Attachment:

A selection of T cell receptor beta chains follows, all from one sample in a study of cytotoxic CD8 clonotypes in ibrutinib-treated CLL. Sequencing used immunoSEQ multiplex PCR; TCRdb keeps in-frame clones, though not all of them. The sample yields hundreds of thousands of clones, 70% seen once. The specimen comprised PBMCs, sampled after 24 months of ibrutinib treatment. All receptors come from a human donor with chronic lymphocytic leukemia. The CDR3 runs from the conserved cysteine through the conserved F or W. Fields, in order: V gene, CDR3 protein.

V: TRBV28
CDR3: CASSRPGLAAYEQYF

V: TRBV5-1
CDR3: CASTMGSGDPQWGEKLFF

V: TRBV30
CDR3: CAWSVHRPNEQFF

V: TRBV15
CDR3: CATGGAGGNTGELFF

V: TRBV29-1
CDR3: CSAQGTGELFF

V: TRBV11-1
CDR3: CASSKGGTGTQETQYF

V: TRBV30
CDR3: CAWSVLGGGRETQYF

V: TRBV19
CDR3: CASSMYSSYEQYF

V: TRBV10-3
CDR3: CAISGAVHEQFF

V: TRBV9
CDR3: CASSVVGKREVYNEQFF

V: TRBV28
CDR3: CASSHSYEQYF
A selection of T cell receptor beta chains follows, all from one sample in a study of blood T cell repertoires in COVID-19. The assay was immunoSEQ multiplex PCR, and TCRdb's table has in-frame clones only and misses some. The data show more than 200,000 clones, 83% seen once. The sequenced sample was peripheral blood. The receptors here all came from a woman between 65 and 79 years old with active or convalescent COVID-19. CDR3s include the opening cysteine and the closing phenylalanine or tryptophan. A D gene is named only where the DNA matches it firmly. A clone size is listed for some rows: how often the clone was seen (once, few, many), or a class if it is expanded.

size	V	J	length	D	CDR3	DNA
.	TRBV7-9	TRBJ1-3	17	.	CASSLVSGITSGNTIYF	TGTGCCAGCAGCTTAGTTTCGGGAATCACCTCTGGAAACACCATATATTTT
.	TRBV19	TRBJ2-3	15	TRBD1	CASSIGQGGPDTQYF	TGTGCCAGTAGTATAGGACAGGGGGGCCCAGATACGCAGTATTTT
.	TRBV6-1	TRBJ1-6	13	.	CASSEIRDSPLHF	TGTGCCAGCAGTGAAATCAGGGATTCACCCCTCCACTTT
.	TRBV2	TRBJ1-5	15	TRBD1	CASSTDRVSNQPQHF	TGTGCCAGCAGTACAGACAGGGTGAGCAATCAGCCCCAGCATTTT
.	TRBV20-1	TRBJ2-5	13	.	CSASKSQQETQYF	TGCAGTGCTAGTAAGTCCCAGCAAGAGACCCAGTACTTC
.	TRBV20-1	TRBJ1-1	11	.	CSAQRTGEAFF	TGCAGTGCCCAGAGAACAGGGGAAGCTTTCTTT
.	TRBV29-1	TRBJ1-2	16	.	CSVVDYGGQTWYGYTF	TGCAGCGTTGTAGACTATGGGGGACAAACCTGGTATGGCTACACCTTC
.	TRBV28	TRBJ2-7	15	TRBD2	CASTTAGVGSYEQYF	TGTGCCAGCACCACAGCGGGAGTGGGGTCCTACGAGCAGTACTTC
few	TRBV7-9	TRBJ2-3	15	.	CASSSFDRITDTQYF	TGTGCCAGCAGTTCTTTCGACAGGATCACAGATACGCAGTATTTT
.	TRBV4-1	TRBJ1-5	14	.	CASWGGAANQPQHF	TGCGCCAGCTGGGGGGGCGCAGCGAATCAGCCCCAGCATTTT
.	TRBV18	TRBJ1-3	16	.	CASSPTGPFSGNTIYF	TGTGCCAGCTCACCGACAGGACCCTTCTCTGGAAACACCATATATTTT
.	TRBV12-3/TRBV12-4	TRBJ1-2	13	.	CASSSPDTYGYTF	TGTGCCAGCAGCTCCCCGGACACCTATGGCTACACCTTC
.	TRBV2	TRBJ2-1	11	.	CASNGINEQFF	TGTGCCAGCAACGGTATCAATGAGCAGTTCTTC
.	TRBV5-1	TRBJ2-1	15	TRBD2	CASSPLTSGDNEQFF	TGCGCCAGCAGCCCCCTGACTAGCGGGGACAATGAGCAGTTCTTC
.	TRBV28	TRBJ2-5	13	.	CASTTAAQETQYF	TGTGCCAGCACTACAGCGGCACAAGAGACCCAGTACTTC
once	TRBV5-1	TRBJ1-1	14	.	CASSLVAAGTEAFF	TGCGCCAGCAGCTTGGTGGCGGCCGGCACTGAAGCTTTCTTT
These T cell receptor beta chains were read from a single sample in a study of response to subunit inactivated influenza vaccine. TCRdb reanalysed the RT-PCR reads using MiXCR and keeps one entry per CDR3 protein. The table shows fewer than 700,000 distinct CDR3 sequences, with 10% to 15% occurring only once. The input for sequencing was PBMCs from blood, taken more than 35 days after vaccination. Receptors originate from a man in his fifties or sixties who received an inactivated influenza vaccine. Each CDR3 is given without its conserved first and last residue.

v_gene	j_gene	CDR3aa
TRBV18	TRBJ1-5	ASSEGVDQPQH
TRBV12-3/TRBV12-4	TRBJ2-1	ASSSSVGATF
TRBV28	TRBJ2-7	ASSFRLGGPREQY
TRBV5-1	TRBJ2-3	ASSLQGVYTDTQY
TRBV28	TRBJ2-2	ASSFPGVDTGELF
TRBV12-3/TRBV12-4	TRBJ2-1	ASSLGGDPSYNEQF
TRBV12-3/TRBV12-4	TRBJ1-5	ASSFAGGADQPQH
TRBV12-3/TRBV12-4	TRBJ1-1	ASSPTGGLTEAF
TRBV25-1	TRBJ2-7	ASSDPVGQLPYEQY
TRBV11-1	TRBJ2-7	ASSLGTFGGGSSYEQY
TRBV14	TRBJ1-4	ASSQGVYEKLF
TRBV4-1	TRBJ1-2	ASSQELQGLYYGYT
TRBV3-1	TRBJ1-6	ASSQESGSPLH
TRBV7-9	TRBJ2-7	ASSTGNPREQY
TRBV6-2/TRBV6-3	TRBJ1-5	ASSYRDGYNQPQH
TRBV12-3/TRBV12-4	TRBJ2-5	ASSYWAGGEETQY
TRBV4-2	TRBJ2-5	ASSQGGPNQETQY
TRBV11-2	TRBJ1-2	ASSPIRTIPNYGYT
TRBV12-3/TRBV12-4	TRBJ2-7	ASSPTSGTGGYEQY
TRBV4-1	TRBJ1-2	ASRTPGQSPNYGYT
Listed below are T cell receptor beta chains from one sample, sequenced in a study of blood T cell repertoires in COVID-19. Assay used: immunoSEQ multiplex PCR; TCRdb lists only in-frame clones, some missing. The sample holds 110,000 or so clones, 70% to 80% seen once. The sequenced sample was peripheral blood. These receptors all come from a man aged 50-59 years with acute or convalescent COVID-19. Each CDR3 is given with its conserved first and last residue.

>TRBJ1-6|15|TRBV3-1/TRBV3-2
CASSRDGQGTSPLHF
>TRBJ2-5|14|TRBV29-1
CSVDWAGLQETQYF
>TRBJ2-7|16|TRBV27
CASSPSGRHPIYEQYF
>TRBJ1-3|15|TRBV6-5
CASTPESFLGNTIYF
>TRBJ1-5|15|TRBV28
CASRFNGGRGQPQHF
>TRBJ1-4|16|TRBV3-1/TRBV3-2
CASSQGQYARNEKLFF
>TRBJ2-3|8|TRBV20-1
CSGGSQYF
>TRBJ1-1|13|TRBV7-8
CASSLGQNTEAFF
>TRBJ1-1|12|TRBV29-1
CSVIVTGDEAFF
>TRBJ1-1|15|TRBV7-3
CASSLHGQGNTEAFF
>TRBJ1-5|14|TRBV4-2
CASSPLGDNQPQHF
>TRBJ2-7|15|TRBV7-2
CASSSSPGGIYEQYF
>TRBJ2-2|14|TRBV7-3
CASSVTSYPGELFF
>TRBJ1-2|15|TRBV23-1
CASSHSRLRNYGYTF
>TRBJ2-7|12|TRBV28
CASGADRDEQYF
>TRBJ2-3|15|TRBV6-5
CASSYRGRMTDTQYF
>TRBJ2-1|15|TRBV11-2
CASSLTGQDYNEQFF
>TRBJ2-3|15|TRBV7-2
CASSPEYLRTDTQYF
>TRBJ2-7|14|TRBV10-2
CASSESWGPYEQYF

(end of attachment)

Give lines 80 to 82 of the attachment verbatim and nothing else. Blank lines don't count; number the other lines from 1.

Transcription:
CASSLGQNTEAFF
>TRBJ1-1|12|TRBV29-1
CSVIVTGDEAFF